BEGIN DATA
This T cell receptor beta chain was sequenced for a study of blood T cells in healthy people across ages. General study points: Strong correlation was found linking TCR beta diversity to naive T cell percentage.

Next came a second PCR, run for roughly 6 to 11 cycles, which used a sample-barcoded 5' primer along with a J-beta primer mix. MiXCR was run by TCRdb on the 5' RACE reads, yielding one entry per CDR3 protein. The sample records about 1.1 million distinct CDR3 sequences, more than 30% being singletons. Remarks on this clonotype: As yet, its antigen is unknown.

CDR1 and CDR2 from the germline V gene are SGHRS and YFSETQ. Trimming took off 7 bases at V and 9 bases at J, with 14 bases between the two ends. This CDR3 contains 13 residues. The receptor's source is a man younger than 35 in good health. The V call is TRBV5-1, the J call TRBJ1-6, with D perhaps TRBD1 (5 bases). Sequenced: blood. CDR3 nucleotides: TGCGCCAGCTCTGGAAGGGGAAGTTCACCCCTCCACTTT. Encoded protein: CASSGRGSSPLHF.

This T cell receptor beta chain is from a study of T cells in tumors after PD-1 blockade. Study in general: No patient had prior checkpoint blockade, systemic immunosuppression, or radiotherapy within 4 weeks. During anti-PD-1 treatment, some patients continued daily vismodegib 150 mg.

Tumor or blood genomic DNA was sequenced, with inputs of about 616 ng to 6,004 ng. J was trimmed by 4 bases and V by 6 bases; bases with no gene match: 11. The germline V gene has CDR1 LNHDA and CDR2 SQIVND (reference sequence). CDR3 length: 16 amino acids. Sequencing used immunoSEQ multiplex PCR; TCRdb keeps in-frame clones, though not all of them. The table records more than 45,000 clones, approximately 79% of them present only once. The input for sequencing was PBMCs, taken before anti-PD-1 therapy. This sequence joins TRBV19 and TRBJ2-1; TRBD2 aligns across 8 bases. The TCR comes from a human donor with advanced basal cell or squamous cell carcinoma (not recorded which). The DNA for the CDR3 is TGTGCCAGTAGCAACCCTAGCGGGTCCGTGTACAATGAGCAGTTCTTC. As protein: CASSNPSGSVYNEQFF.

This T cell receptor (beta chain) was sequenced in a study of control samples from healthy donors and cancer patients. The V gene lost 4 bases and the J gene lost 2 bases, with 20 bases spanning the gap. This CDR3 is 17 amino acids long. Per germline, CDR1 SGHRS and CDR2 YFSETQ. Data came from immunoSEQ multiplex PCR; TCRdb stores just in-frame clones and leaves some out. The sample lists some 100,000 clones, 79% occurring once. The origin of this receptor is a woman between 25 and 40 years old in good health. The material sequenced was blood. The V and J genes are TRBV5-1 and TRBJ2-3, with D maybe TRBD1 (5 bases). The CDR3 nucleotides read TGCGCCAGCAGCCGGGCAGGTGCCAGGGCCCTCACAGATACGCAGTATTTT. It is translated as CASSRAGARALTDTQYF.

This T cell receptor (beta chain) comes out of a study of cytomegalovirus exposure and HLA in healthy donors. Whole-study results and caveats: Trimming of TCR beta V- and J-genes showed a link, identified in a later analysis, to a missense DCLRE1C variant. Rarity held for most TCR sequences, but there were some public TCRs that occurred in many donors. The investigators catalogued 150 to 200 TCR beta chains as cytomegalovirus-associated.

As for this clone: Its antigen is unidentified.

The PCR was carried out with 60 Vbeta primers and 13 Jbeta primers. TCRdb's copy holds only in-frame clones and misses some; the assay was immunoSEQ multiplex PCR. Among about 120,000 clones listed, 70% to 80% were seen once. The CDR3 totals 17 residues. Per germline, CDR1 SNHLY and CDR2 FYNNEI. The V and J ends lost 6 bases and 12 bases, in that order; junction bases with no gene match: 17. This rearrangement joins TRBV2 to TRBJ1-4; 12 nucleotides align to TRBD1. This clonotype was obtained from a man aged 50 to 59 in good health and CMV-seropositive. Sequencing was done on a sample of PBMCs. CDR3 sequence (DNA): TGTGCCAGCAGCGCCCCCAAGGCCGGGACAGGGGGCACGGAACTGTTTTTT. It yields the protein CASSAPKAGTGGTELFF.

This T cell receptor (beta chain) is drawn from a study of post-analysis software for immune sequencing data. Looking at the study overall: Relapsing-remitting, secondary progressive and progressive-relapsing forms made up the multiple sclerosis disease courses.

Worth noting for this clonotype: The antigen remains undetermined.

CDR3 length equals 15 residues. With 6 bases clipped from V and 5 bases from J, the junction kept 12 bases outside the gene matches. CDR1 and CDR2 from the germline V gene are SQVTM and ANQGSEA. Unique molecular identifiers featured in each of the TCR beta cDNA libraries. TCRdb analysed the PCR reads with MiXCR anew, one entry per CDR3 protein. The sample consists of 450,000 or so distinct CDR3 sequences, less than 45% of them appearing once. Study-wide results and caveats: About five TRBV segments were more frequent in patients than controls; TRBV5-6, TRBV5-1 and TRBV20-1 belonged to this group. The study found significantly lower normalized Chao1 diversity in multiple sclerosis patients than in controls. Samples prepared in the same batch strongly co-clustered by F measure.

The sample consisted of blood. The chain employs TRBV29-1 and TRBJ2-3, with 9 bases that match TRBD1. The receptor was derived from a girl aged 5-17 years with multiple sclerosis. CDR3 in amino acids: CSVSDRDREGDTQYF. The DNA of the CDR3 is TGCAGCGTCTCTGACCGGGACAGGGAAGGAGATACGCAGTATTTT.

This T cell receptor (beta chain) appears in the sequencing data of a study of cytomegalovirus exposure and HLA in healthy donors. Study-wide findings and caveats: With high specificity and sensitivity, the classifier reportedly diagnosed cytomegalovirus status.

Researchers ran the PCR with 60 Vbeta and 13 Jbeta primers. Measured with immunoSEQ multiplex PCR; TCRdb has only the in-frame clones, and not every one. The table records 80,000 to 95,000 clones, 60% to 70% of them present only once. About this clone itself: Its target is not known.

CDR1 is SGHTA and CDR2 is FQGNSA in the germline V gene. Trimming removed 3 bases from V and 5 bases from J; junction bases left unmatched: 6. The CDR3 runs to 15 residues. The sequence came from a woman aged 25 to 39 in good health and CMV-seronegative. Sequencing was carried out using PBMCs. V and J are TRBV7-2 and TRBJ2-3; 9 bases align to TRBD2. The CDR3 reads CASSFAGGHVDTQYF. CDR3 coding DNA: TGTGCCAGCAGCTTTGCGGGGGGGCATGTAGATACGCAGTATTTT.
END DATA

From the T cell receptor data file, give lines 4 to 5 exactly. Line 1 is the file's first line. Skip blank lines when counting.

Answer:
This T cell receptor beta chain is from a study of T cells in tumors after PD-1 blockade. Study in general: No patient had prior checkpoint blockade, systemic immunosuppression, or radiotherapy within 4 weeks. During anti-PD-1 treatment, some patients continued daily vismodegib 150 mg.

Tumor or blood genomic DNA was sequenced, with inputs of about 616 ng to 6,004 ng. J was trimmed by 4 bases and V by 6 bases; bases with no gene match: 11. The germline V gene has CDR1 LNHDA and CDR2 SQIVND (reference sequence). CDR3 length: 16 amino acids. Sequencing used immunoSEQ multiplex PCR; TCRdb keeps in-frame clones, though not all of them. The table records more than 45,000 clones, approximately 79% of them present only once. The input for sequencing was PBMCs, taken before anti-PD-1 therapy. This sequence joins TRBV19 and TRBJ2-1; TRBD2 aligns across 8 bases. The TCR comes from a human donor with advanced basal cell or squamous cell carcinoma (not recorded which). The DNA for the CDR3 is TGTGCCAGTAGCAACCCTAGCGGGTCCGTGTACAATGAGCAGTTCTTC. As protein: CASSNPSGSVYNEQFF.